During my college
years, and for the two years I served as a teaching assistant in the Western
Civilization department (we called it “History of Civilization” back then), I
reflected a lot on the differences between a secular approach to college
curriculum and the approach of Christian colleges like the one I was
attending. My wife and I both went to
the same Christian college, and we continued to work through these things as we
tried to steer our six children through their own college choices and their own
There is, of course,
the fundamental principle that Jesus Christ is Lord of all knowledge – because knowledge is obviously a huge
part of the universe over which He reigns as King of kings and Lord of lords.
The Word of God calls Christians to “bring every thought captive to the
obedience of Christ”; but what does that actually look like as we scan the vast
array of subjects taught in any college:
History, science, technology, philosophy, music, art, communications,
business, law, medicine, and so on – and with multiple divisions of
each? What does it mean to see all of
these things together in the framework of “the fear of the Lord” – heart
reverence for God – as “the beginning” – the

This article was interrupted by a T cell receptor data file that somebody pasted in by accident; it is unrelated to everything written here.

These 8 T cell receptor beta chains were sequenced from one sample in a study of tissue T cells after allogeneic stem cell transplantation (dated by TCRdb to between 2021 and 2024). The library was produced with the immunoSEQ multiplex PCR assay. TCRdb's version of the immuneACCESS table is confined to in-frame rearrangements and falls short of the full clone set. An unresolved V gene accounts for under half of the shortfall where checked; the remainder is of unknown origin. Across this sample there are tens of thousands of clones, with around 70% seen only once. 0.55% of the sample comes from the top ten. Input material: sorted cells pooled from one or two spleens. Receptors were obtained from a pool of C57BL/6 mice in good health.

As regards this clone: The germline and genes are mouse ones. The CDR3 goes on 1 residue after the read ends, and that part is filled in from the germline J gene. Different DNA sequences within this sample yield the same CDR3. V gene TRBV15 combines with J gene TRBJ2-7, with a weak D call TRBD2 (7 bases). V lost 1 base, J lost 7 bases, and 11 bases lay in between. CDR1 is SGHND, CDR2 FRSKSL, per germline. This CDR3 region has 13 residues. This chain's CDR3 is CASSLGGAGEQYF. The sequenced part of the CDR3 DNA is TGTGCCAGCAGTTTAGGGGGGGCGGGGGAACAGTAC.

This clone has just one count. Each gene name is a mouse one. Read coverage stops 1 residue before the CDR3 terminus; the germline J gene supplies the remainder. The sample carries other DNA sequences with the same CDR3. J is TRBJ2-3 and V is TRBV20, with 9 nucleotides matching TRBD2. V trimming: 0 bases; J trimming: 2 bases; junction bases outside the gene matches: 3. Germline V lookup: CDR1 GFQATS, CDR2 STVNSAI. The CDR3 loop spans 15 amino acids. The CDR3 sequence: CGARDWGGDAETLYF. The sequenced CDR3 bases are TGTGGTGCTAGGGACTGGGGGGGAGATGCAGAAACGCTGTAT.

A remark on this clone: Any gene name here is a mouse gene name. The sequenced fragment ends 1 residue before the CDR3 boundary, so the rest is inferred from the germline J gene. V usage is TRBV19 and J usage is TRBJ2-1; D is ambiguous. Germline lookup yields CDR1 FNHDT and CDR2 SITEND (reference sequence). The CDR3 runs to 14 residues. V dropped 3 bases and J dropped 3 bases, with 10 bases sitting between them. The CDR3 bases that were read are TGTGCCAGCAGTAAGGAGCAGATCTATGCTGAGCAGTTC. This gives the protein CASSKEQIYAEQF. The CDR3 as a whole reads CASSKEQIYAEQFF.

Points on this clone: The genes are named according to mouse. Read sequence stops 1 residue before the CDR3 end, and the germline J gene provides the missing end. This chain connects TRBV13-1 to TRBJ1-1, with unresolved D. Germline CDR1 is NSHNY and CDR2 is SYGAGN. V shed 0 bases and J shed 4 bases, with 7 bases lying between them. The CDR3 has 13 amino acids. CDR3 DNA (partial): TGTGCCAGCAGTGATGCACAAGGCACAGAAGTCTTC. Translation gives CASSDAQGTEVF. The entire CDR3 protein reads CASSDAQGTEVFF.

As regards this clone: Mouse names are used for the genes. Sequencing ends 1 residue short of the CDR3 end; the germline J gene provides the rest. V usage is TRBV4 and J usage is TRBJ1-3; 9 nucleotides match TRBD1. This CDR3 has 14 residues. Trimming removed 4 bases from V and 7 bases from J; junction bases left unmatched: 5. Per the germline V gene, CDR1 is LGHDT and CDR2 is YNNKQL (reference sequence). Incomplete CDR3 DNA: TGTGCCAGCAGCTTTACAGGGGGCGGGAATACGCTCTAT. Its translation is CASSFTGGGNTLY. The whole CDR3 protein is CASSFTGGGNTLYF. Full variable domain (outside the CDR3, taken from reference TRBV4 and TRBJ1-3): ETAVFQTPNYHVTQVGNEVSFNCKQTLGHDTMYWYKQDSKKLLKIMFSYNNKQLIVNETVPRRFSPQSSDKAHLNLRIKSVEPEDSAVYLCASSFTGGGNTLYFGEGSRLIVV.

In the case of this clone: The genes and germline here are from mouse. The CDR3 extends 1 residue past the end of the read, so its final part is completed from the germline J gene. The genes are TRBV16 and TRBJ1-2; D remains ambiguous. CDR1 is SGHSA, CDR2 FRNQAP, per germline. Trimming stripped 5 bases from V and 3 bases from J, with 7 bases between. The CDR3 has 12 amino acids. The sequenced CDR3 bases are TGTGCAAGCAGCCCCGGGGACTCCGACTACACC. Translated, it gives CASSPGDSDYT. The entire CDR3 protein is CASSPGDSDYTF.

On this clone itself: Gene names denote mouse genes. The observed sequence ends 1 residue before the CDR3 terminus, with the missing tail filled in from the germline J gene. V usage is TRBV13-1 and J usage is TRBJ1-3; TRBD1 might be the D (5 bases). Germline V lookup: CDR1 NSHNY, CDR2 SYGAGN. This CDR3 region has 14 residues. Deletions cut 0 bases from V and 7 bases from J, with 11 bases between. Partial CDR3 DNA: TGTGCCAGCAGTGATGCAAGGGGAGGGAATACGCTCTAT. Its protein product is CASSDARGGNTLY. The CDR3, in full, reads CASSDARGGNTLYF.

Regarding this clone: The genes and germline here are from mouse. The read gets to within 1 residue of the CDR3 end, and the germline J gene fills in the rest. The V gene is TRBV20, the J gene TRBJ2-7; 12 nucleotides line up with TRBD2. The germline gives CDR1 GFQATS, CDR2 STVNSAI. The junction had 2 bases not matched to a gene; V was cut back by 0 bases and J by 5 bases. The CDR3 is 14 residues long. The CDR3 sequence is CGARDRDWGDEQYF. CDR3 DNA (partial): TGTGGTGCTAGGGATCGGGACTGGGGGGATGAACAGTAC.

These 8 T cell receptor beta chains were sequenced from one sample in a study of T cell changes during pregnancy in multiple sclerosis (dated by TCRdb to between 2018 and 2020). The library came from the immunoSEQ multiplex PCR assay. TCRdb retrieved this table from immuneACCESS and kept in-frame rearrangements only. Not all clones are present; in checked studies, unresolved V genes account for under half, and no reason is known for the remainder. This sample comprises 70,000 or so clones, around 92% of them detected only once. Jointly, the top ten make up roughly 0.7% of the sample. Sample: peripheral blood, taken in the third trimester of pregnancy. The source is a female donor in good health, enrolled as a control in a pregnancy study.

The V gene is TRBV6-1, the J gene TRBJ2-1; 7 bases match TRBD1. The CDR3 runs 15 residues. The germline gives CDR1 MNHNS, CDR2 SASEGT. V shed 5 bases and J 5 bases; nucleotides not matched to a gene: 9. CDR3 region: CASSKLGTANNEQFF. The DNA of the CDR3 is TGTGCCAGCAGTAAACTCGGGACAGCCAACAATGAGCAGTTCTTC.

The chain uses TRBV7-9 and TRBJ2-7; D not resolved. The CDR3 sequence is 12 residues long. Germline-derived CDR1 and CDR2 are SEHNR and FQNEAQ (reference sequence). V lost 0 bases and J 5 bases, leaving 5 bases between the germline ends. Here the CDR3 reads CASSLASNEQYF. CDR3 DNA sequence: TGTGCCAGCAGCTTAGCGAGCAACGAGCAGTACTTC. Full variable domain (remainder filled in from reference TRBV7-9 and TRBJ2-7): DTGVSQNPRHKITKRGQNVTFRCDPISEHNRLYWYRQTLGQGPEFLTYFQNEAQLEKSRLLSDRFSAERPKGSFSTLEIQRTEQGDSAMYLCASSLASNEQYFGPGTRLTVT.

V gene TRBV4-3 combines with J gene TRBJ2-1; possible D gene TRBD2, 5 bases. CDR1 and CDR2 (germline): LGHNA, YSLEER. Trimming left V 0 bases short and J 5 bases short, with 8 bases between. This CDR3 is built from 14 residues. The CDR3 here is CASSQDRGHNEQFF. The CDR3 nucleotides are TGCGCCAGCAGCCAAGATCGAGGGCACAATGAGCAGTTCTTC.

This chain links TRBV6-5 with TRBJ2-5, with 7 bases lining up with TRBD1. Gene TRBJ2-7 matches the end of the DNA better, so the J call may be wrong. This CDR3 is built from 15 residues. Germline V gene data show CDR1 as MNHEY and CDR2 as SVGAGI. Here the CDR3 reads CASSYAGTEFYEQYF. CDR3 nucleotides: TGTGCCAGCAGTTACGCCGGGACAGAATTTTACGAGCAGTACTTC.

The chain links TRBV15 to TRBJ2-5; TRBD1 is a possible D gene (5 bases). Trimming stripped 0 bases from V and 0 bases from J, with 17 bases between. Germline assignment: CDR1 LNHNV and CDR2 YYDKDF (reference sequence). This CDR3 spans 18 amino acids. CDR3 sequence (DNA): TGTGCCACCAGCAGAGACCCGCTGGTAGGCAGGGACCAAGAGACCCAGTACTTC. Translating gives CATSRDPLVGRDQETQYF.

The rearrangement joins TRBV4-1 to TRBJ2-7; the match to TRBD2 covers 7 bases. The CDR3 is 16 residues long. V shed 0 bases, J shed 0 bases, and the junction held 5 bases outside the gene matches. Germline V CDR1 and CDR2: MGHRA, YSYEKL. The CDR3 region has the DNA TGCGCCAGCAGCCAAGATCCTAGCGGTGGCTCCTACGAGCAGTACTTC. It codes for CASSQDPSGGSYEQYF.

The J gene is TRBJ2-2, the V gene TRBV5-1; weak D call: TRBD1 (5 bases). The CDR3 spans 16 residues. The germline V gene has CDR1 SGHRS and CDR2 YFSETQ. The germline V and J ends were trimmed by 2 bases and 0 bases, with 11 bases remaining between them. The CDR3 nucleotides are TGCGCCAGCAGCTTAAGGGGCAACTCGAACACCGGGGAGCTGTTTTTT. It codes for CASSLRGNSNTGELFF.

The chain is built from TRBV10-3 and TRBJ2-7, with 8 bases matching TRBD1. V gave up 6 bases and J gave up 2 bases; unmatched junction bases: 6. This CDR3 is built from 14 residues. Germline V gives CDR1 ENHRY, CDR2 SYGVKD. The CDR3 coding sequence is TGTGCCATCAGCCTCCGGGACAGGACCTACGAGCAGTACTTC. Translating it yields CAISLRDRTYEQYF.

foundation and primary part – of all knowledge, wisdom, and
A couple of things
struck me as I reflected on these things.
I don’t know why these particular things stood out in my mind, but they did
– and they still do:
One is the shift in
secondary education from history, geography, and civics – the study of
government – to what we now call Social Studies. That shift came at the
beginning of the 20th century – not coincidentally at a time when
schools were moving away from at least a formal commitment to historic Christianity. History, geography, and civics are – for want of
a better word – objective things that had their source in God. God is the author and governor of history. God is the one who made the world and
each of its distinctive areas. God
is the great Lawgiver and King from whom all governments derive their just powers, and to
which proper respect is to be given because they are powers ordained by God. Social Studies turned the emphasis from God to man. Man, not God, became the reference
point. (Something you see very clearly
in fields like sociology and psychology – which became
specific fields of Social Studies.) And without delving too deeply into what is a fascinating study –
this led to what we call relativism: There
aren’t “absolute truths” with God as their source because humans – human
feelings, human ideas, human morals – and social
groups became the focus. And because
“humankind” is constantly evolving (according to the modern way of thinking),
there are no absolute truths, but only personal
or social constructions – things which may and will change over time.
That led me to the second thing that still
stands out in my mind – particularly as we think of “higher education”. With this kind of world view, technically
there are no “universities”, but, rather, “multiversities”. A university assumes a universal – which means –
literally – all things revolving around one. That One, of course, is the one true and
living God. But, today, secular
education revolves around man or humanity. Each person is unique,
and humankind is constantly changing (again, according to the modern way of
thinking). Therefore, when we think of